The Paddington Markets happen every Saturday in the playground between a church and a school. Vendors sell clothing, crafts, plants, jewelry — anything you might want — and there are food stalls with Turkish, Himalayan, Spanish, Greek… and a bakery with the most delectable breads and muffins…

Feeling a bit peckish (and needing a loo) I decided to stop in a café for lunch and then catch my old friend the Big Bus. There are two routes, the red (city) and blue (Bondi), and a single ticket allows you to hop on and off both. Having not taken the trip to Bondi Beach, my plan was to cover this last area of the city today. Unfortunately, my ticket was nearing its expiration time (too complicated to explain here) so I couldn’t get off the bus and check out the beach, or the chi-chi residential neighborhood of North Bondi, where homeowners have expansive views of either the ocean or the Sydney skyline across Botany Bay. I’d take either; I’m not picky. Past Bondi was the lovely Rose Bay, certainly worth a visit next time.

To wind up my visit I made my final hop-off at the El Alamein Fountain, which I had passed numerous times on the Big Bus. Formed in the shape of a dandelion gone to seed, the fountain was erected in 1961 to memorialize soldiers killed in the two WWII battles at El Alamein in Egypt. I was fascinated by the water patterns and had fun playing around with my camera there .

El Alamein Fountain

A fingerpost sign reminded me how far from home I am — 16,026 km, about 10,000 miles  from New York.


Cafe Giorgio

There was a cute little café, Giorgio, right there, so I grabbed a seat on the patio, ordered wine and stuffed zucchini blossoms and watched the world go by. The flowers were so good that I ordered another glass of wine and pizza for an early dinner before making my way back to Darlo. Tomorrow, home, at last. But this won’t be my last visit to this amazing city of friendly, open, warm people and fascinating sights, of which I’ve only seen a few.




A Blistering Day in Sydney

I don’t know when I’ve ever been hotter than I was today. Temps reached the mid-90s with scorching sun. Back on the Big Bus, I went to The Rocks to explore one of Sydney’s oldest neighborhoods, established shortly after Australia became a colony in the late 1700s. From the outset it was a slum, populated by convicts and frequented by sailors looking for prostitutes. Now it’s a vibrant dining and shopping area adjacent to Circular Quay, where sightseeing ferries ply the harbor and fast boats make the crossing to Manly.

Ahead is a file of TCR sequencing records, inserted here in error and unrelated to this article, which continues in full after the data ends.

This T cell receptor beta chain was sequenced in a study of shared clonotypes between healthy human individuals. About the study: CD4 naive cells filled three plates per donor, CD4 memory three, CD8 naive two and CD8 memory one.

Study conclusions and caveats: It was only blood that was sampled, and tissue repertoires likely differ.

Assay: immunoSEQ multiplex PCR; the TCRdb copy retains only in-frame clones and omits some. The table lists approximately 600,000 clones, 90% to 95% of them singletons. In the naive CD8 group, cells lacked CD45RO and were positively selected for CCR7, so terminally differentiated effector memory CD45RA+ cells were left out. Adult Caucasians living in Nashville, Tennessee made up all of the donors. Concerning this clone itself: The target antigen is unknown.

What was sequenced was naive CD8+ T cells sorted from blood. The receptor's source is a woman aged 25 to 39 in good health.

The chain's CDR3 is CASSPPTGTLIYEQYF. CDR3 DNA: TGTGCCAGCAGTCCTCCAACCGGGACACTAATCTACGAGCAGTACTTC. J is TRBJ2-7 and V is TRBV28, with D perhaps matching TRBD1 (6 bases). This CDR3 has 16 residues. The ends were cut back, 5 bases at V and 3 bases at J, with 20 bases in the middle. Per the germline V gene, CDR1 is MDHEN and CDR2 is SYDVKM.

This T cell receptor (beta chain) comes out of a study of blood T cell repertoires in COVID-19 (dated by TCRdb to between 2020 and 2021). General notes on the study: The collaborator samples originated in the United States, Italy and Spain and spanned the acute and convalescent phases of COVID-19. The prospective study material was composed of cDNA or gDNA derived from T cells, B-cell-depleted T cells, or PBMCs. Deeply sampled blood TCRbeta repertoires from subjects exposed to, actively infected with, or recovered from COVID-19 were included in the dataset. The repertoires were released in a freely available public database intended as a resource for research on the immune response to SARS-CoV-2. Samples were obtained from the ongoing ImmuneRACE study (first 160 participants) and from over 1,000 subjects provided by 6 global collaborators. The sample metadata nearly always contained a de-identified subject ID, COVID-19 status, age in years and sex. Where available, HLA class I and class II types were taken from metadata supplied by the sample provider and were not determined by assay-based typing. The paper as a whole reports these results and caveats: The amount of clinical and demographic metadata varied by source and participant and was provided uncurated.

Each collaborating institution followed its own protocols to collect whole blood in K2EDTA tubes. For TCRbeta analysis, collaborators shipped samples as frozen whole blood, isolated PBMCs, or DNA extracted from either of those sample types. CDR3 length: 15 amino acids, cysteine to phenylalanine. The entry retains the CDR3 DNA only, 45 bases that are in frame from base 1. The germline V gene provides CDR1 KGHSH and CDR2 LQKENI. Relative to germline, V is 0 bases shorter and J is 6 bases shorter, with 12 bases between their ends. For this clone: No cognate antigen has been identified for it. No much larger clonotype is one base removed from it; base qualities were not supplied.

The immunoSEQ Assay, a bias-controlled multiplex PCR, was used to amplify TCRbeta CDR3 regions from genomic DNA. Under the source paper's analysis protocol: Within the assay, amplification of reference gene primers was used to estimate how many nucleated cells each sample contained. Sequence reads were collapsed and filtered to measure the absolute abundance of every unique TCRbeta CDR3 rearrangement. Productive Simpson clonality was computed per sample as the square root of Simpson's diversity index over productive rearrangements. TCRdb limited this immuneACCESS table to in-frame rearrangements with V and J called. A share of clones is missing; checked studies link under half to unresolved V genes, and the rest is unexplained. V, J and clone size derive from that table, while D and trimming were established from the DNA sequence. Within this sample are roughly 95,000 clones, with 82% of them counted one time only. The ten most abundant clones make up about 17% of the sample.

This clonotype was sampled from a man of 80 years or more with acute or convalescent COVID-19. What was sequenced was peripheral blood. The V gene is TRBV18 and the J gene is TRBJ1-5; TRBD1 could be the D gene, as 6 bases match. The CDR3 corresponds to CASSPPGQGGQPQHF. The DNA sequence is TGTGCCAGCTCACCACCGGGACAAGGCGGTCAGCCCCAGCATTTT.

This weekend Sydney will celebrate the Lunar New Year, so preparations are underway in the form of hanging Chinese lanterns and giant inflatable or metal pigs (2019 is the Year of the Pig).

red chinese lanterns

year of the pig

chinese lanterns

There’s an interesting little free museum showcasing artifacts from The Rocks’ early days. It includes implements from a London butcher who was packed off to the penal colony after stealing a £1 note. He married a fellow female convict (though he was already married) who left him a couple of years later when his wife arrived from London. He ditched her to take a third wife, and apparently made a decent living as a butcher in The Rocks before he died a few years later. Life was tough in The Rocks.

Continuing on the theme of convicts, I hopped on the Big Bus with a plan to visit the Hyde Park Barracks, where convicts were incarcerated upon arrival. Having read, years ago, The Fatal Shore, by Robert Hughes, an account of the deportation of convicts to Australia, I was looking forward to learning more about this fascinating part of Australia’s founding as a British colony. But alas, the museum is closed for a major refurbishment and won’t reopen until later this year.

So I sought the comforting shade of Hyde Park and the Archibald Fountain, erected to commemorate the alliance between France and Australia during WWI. Apollo stands in the center, flanked by Theseus slaying the Minotaur, Pan watching after the sheep, and Diana (ta-da!) bringing harmony to the world.


By this time my head was exploding from the heat, so (not without some difficulty) I found the Big Bus again to take me to Kings Cross, the closest stop to home.

My flat is on Womerah Street, a gentrifying part of Darlinghurst. While the building  is nothing special, there are several attractive single-family homes along the street that have been rehabbed, and a few more that are obviously works in progress. Charming.


I’m also thrilled with the abundance of dining options nearby. Last night on my way home from a day of adventure, I dropped into a cute little Italian place called à Tavola, where the charming Marco served me icy cold oysters with bloody Mary granita and the richest ricotta gnocchi, with roasted mushrooms, sage, pesto and Pecorino. Tonight was Lil Darlin, a happening place that offers a different deal from their regular menu every night. Tonight was pasta for $10 — that’s $7.50 US — for a generous plate of linguine and meatballs that were exceptionally good. I was intrigued by the Screaming Pig rosé, and it did not disappoint!


After the nearly unbearable heat the wind suddenly kicked up about 5:00 — crazy wind that rattled the windows of this Victorian building and brought half a tree down up the block. The gusts must have  been 40 mph. The good news is that the wind  brought relief — it dropped from 97 to 71 in about two hours!

All caught up for today…except for that pesky Bali blog that needs major attention. Stay tuned!